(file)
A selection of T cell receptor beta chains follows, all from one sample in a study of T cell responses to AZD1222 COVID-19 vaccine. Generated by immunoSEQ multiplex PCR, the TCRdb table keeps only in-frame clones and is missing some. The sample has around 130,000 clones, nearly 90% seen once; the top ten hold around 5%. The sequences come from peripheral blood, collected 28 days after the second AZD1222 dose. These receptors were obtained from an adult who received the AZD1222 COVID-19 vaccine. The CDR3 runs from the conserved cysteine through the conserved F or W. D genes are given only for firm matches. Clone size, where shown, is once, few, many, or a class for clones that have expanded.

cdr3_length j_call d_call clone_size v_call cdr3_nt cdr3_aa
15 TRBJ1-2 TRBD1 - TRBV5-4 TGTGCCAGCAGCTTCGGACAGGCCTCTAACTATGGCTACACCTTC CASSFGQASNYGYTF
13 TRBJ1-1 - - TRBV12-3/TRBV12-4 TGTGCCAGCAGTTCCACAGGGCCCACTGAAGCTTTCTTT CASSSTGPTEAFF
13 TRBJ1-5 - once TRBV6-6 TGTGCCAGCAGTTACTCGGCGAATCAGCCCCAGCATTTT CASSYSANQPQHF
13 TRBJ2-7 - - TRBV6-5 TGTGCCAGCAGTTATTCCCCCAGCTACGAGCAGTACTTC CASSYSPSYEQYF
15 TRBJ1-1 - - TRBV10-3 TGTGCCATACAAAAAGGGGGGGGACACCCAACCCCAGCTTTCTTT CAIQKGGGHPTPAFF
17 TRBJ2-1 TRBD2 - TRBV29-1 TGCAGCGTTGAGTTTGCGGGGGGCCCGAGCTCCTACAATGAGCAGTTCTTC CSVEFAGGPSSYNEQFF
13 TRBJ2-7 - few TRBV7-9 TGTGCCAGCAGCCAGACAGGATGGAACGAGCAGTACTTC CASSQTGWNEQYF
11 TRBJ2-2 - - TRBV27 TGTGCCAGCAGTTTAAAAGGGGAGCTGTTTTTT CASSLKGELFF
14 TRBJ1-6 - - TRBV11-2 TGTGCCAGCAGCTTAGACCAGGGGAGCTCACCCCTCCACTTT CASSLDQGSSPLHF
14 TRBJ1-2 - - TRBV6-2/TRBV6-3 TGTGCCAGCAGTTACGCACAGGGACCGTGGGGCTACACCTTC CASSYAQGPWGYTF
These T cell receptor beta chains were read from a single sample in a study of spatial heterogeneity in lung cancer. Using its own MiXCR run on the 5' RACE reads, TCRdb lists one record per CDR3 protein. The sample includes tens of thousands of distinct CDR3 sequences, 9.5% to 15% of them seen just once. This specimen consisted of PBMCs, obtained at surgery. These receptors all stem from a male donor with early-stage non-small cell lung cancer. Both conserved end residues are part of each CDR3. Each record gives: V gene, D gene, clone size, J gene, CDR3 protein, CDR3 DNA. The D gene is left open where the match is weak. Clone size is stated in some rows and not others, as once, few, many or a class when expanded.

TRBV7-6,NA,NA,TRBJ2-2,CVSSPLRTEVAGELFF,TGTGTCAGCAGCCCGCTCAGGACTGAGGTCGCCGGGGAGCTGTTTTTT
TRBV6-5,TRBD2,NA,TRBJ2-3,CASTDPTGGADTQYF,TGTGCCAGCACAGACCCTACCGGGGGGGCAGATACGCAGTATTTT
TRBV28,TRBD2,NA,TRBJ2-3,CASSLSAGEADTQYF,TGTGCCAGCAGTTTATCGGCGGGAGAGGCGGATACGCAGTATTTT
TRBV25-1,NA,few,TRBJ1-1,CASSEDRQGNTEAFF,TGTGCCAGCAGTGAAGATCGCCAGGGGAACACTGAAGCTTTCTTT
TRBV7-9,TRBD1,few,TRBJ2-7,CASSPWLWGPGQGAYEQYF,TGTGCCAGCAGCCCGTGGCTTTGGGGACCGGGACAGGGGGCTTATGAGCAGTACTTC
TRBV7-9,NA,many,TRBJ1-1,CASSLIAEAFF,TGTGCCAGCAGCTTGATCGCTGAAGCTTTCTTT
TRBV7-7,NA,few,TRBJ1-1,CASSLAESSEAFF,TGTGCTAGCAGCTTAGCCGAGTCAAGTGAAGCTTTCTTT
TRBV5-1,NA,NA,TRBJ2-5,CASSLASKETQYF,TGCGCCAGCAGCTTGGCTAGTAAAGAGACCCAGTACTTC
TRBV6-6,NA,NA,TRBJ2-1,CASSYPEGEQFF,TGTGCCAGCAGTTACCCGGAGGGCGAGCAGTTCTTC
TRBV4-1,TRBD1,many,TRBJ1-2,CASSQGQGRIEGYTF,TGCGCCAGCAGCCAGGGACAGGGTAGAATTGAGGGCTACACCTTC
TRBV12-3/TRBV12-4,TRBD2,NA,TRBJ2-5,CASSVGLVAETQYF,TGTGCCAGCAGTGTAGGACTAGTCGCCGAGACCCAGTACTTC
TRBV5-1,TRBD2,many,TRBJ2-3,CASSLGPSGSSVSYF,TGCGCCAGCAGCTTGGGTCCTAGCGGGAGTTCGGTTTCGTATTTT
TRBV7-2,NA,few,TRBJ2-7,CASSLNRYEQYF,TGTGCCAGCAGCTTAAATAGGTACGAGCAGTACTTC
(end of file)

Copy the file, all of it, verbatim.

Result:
A selection of T cell receptor beta chains follows, all from one sample in a study of T cell responses to AZD1222 COVID-19 vaccine. Generated by immunoSEQ multiplex PCR, the TCRdb table keeps only in-frame clones and is missing some. The sample has around 130,000 clones, nearly 90% seen once; the top ten hold around 5%. The sequences come from peripheral blood, collected 28 days after the second AZD1222 dose. These receptors were obtained from an adult who received the AZD1222 COVID-19 vaccine. The CDR3 runs from the conserved cysteine through the conserved F or W. D genes are given only for firm matches. Clone size, where shown, is once, few, many, or a class for clones that have expanded.

cdr3_length j_call d_call clone_size v_call cdr3_nt cdr3_aa
15 TRBJ1-2 TRBD1 - TRBV5-4 TGTGCCAGCAGCTTCGGACAGGCCTCTAACTATGGCTACACCTTC CASSFGQASNYGYTF
13 TRBJ1-1 - - TRBV12-3/TRBV12-4 TGTGCCAGCAGTTCCACAGGGCCCACTGAAGCTTTCTTT CASSSTGPTEAFF
13 TRBJ1-5 - once TRBV6-6 TGTGCCAGCAGTTACTCGGCGAATCAGCCCCAGCATTTT CASSYSANQPQHF
13 TRBJ2-7 - - TRBV6-5 TGTGCCAGCAGTTATTCCCCCAGCTACGAGCAGTACTTC CASSYSPSYEQYF
15 TRBJ1-1 - - TRBV10-3 TGTGCCATACAAAAAGGGGGGGGACACCCAACCCCAGCTTTCTTT CAIQKGGGHPTPAFF
17 TRBJ2-1 TRBD2 - TRBV29-1 TGCAGCGTTGAGTTTGCGGGGGGCCCGAGCTCCTACAATGAGCAGTTCTTC CSVEFAGGPSSYNEQFF
13 TRBJ2-7 - few TRBV7-9 TGTGCCAGCAGCCAGACAGGATGGAACGAGCAGTACTTC CASSQTGWNEQYF
11 TRBJ2-2 - - TRBV27 TGTGCCAGCAGTTTAAAAGGGGAGCTGTTTTTT CASSLKGELFF
14 TRBJ1-6 - - TRBV11-2 TGTGCCAGCAGCTTAGACCAGGGGAGCTCACCCCTCCACTTT CASSLDQGSSPLHF
14 TRBJ1-2 - - TRBV6-2/TRBV6-3 TGTGCCAGCAGTTACGCACAGGGACCGTGGGGCTACACCTTC CASSYAQGPWGYTF
These T cell receptor beta chains were read from a single sample in a study of spatial heterogeneity in lung cancer. Using its own MiXCR run on the 5' RACE reads, TCRdb lists one record per CDR3 protein. The sample includes tens of thousands of distinct CDR3 sequences, 9.5% to 15% of them seen just once. This specimen consisted of PBMCs, obtained at surgery. These receptors all stem from a male donor with early-stage non-small cell lung cancer. Both conserved end residues are part of each CDR3. Each record gives: V gene, D gene, clone size, J gene, CDR3 protein, CDR3 DNA. The D gene is left open where the match is weak. Clone size is stated in some rows and not others, as once, few, many or a class when expanded.

TRBV7-6,NA,NA,TRBJ2-2,CVSSPLRTEVAGELFF,TGTGTCAGCAGCCCGCTCAGGACTGAGGTCGCCGGGGAGCTGTTTTTT
TRBV6-5,TRBD2,NA,TRBJ2-3,CASTDPTGGADTQYF,TGTGCCAGCACAGACCCTACCGGGGGGGCAGATACGCAGTATTTT
TRBV28,TRBD2,NA,TRBJ2-3,CASSLSAGEADTQYF,TGTGCCAGCAGTTTATCGGCGGGAGAGGCGGATACGCAGTATTTT
TRBV25-1,NA,few,TRBJ1-1,CASSEDRQGNTEAFF,TGTGCCAGCAGTGAAGATCGCCAGGGGAACACTGAAGCTTTCTTT
TRBV7-9,TRBD1,few,TRBJ2-7,CASSPWLWGPGQGAYEQYF,TGTGCCAGCAGCCCGTGGCTTTGGGGACCGGGACAGGGGGCTTATGAGCAGTACTTC
TRBV7-9,NA,many,TRBJ1-1,CASSLIAEAFF,TGTGCCAGCAGCTTGATCGCTGAAGCTTTCTTT
TRBV7-7,NA,few,TRBJ1-1,CASSLAESSEAFF,TGTGCTAGCAGCTTAGCCGAGTCAAGTGAAGCTTTCTTT
TRBV5-1,NA,NA,TRBJ2-5,CASSLASKETQYF,TGCGCCAGCAGCTTGGCTAGTAAAGAGACCCAGTACTTC
TRBV6-6,NA,NA,TRBJ2-1,CASSYPEGEQFF,TGTGCCAGCAGTTACCCGGAGGGCGAGCAGTTCTTC
TRBV4-1,TRBD1,many,TRBJ1-2,CASSQGQGRIEGYTF,TGCGCCAGCAGCCAGGGACAGGGTAGAATTGAGGGCTACACCTTC
TRBV12-3/TRBV12-4,TRBD2,NA,TRBJ2-5,CASSVGLVAETQYF,TGTGCCAGCAGTGTAGGACTAGTCGCCGAGACCCAGTACTTC
TRBV5-1,TRBD2,many,TRBJ2-3,CASSLGPSGSSVSYF,TGCGCCAGCAGCTTGGGTCCTAGCGGGAGTTCGGTTTCGTATTTT
TRBV7-2,NA,few,TRBJ2-7,CASSLNRYEQYF,TGTGCCAGCAGCTTAAATAGGTACGAGCAGTACTTC